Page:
makato calls anything that does not fit his agenda propaganda. Typical shit from the washed up old man whose agenda is failing. The numbers don’t lie makato you just can’t handle it.

  4. Davy on Thu, 6th Jun 2019 5:11 am 

    African Swine Fever Is Spreading Fast and Eliminating It Will Take Decades bloomberg

    “The deadly pig virus that jumped from Africa to Europe is now ravaging China’s $128 billion pork industry and spreading to other Asian countries, an unprecedented disaster that has prompted Beijing to slaughter millions of pigs. But stopping African swine fever isn’t so easy. The virus that causes the hemorrhagic disease is highly virulent and tenacious, and spreads in multiple ways. There’s no safe and effective vaccine to prevent infection, nor anything to treat it. The widespread presence in China means it’s now being amplified across a country with 440 million pigs—half the planet’s total—with vast trading networks, permeable land borders and farms with little or no ability to stop animal diseases.”

    “Studies show that the strain in China closely resembles one that’s been spreading in Russia and other parts of Europe for more than a decade. But scientists still don’t know the route it took to get into the world’s most populous nation. Without knowing how the virus got in, China’s customs officials will have a harder time preventing repeated introductions. The disease is now in Mongolia, Vietnam, North Korea and possibly other neighboring countries that lack the resources to identify and control the disease. That increases the risk that, even if China does manage to control the disease domestically, it could re-enter the country via people or pork products that cross the border.”

  5. Davy on Thu, 6th Jun 2019 5:28 am 

    Ecco Farm peak surfer

  6. Cloggie on Thu, 6th Jun 2019 12:07 pm 

    “Danish PM resigns after left-leaning parties’ election win”

    Deceptive WaPo title.

    The Danish “left” has taken over positions from the populist right, and see, they are back in business again, unlike every other social-democrats parties in Europe.

    The Social Democrats are promising to put welfare first again and reverse some of center-right government’s cuts. But they also say they will seek support from the right on immigration issues, and that they will continue the current government’s tough anti-immigration stance.

    The socialists now say that “Denmark needs to be protected” (against foreign invaders).

    Denmark is too good to be pissed away to Islam.

  7. Cloggie on Thu, 6th Jun 2019 2:54 pm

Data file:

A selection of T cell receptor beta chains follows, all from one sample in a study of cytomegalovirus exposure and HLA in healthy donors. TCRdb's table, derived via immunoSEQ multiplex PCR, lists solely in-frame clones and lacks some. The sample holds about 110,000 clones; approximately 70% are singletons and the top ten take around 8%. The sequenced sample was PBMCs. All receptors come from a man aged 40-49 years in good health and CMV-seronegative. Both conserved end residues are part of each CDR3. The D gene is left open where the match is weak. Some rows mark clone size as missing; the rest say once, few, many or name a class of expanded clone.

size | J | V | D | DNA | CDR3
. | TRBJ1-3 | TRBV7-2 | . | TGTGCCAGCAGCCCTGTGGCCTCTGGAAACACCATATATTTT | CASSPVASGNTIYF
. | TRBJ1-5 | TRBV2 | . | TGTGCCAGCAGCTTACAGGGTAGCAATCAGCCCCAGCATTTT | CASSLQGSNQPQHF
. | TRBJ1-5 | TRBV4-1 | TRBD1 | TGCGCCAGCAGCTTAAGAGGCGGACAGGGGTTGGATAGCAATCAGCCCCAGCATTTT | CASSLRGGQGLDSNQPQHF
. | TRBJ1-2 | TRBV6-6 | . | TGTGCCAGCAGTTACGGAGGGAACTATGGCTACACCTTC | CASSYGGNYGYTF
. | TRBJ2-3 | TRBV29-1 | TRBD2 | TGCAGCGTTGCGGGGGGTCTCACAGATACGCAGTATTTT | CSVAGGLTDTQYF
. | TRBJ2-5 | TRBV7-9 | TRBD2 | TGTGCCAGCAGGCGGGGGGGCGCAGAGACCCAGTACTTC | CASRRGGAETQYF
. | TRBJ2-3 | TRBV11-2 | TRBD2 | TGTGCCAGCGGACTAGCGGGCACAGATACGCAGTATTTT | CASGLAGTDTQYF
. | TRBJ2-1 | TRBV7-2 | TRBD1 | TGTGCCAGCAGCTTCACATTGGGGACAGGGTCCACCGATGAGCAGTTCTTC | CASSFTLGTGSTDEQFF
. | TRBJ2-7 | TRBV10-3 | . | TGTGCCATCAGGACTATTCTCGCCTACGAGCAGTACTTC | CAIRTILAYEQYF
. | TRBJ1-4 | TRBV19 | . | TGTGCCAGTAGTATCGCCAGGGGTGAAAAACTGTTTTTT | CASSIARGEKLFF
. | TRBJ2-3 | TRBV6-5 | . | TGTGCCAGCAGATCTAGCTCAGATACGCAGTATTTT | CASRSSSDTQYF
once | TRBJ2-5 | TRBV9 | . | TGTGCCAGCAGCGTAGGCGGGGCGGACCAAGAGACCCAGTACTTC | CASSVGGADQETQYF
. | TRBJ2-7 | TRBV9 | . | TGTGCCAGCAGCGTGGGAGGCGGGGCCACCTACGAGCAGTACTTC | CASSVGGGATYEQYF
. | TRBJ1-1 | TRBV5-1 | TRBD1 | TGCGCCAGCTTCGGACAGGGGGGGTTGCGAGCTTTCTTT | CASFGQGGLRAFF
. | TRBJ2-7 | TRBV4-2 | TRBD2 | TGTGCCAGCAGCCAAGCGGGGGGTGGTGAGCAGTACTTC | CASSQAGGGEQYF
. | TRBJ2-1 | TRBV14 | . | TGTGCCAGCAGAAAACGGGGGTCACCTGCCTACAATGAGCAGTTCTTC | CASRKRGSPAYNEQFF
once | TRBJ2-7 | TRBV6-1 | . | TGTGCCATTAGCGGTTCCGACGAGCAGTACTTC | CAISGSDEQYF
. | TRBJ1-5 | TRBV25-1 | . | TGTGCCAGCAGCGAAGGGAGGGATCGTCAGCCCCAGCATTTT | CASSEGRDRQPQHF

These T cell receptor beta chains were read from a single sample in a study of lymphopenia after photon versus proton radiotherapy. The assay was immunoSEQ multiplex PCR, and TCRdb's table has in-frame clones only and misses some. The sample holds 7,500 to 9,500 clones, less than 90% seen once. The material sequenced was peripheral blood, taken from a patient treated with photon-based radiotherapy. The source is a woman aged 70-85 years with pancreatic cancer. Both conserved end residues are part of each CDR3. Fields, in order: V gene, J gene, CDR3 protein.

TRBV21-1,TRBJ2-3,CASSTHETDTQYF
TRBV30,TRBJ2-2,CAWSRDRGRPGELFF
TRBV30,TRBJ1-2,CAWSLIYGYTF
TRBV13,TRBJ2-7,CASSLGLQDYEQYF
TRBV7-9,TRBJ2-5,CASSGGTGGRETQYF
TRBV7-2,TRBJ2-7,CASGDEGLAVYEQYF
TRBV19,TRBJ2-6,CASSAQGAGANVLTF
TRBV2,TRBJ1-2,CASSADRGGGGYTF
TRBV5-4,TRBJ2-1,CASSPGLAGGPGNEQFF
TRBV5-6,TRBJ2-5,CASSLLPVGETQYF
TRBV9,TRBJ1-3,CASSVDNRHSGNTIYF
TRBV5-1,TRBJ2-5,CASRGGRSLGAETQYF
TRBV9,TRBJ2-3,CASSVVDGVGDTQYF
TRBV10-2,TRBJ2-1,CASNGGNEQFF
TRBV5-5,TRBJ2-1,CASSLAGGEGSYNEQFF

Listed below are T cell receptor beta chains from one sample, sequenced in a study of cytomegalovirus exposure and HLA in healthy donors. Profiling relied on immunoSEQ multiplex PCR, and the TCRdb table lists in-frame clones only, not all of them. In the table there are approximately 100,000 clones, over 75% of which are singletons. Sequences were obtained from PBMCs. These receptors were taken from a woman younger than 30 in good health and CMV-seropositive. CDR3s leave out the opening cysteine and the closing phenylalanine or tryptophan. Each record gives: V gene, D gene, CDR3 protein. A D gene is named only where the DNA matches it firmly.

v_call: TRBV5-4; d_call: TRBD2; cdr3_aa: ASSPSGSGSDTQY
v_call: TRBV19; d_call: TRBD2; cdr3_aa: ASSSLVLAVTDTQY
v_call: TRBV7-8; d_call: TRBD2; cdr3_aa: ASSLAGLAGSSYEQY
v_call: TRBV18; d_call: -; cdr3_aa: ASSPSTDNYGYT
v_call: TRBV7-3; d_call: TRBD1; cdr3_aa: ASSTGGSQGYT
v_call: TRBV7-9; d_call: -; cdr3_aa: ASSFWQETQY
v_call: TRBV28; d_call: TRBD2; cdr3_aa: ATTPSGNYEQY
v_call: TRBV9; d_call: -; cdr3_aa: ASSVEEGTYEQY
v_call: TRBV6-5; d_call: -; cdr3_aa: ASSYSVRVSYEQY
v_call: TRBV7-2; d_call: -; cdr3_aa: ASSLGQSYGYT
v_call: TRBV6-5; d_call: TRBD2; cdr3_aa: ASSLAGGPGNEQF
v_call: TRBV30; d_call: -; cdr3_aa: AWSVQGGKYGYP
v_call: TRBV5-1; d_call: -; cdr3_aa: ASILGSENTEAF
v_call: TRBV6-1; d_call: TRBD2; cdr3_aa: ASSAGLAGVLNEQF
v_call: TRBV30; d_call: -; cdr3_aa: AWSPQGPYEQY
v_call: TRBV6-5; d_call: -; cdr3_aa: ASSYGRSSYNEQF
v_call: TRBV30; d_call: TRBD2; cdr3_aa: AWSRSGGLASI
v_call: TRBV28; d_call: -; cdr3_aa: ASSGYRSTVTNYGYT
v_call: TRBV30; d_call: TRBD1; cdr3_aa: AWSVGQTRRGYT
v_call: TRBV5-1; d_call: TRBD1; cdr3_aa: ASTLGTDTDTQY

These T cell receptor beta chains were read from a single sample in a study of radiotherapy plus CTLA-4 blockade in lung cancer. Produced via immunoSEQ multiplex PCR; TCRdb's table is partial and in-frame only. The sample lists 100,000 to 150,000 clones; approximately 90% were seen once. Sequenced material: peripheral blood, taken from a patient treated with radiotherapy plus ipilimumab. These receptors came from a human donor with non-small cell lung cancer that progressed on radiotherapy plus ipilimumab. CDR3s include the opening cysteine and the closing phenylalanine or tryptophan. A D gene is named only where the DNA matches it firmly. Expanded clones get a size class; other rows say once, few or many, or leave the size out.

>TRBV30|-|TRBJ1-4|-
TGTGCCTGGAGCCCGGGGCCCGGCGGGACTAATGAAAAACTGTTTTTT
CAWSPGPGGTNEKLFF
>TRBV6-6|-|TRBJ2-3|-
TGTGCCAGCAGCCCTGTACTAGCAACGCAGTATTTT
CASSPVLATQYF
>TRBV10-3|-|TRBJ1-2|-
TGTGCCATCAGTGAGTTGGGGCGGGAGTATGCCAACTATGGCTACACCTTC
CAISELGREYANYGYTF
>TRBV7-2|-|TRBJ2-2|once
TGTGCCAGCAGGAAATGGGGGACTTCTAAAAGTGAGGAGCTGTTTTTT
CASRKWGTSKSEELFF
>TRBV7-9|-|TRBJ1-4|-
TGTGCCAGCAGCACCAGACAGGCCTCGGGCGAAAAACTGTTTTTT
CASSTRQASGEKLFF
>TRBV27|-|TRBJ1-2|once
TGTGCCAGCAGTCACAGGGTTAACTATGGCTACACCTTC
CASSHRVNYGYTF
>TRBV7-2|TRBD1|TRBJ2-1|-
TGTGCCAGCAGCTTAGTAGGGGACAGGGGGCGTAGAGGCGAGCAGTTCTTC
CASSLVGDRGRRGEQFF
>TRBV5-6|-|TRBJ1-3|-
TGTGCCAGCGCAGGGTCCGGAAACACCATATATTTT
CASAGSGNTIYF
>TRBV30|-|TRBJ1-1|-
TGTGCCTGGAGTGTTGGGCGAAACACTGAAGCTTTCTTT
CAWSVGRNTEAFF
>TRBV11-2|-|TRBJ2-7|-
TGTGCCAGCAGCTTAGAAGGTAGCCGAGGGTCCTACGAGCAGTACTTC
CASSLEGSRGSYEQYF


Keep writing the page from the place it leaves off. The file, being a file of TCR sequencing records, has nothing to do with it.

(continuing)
The best man for the job, the Gaullist Barnier:

    “Brexit Chief Barnier Continues Unofficial Push for Top EU Job”

  8. Cloggie on Fri, 7th Jun 2019 1:36 am 

    Oops, poor globalist Nigel Farage didn’t do as well as expected and did NOT get his first MP in Westminster:

    “Shock as Labour squeak by in Peterborough by-election – but with less than third of the vote – giving a chilling glimpse of Corbyn at No10 if Tories flunk Brexit and have to fight Farage in election”

    For continental Europe, the alt-right part, this is good. I referred to Corbyn as the British Lenin, but that si too internationalist. It is probably more correct to call him the British Enver Hoxha. Anybody remember him?

    This guy from Albania managed to maneuver Albania in total isolation and Corbyn is just as introvert, geopolitically speaking.

    Corbyn doesn’t really like Europeans (few British do) and is hence a real Brexiteer, but he dislikes Americans even more and more important he dislikes their billionaire (((owners))) the most. Now that’s interesting! We have a little Hitler in our midst! Well, sort of.

    Corbyn (where did he pick up that Dutch name, Glorious Revolution?) is the hero of the little guy and although he is not a white nationalist, not in a long shot, it is unlikely that he will open the flood gates of Britain for the third world, like New Labour did under the Bliar. It could very well be that he seriously intends to represent the interests of the little British guy only (regardless of color), an aspect he has been softly criticized for by his buddies in the media.

    Corbyn wants to withdraw from NATO and from the EU, but is interested in keeping Britain economically integrated into Europe. He wants to create an isolated British worker paradise and finally abolish the last class society in Europe, where London is the richest and 5 rural British regions the poorest in western Europe.

    If I had a British passport I would seriously consider voting for him, albeit with the utmost disrelish.

  9. Cloggie on Fri, 7th Jun 2019 1:46 am 

    It’s D-day time again! Time to commemorate the heroes that sacrificed themselves for our liberty! Time to throw dementing 95 year olds out of a plane with a parachute.

  10. Antius on Fri, 7th Jun 2019 4:19 am 

    “Corbyn doesn’t really like Europeans (few British do) and is hence a real Brexiteer, but he dislikes Americans even more and more important he dislikes their billionaire (((owners))) the most. Now that’s interesting! We have a little Hitler in our midst! Well, sort of.”

    I do feel for Corbyn, though could never bring myself to vote for a Marxist that wants to turn my country into Cuba. But I suspect he would make a better (or at least less disastrous) prime minister than any of the Tory contenders, for the reasons you suggest.

    I have never liked Farage and have always understood exactly what he was. Most of the political problems that Britain faces stem from the fact that most Britons are virtually clueless as to what is really going on around them. They react to feelings and moods that are conveyed to them by a ZOG controlled media. Very very few ever suspect the real motivations behind the dominant actors.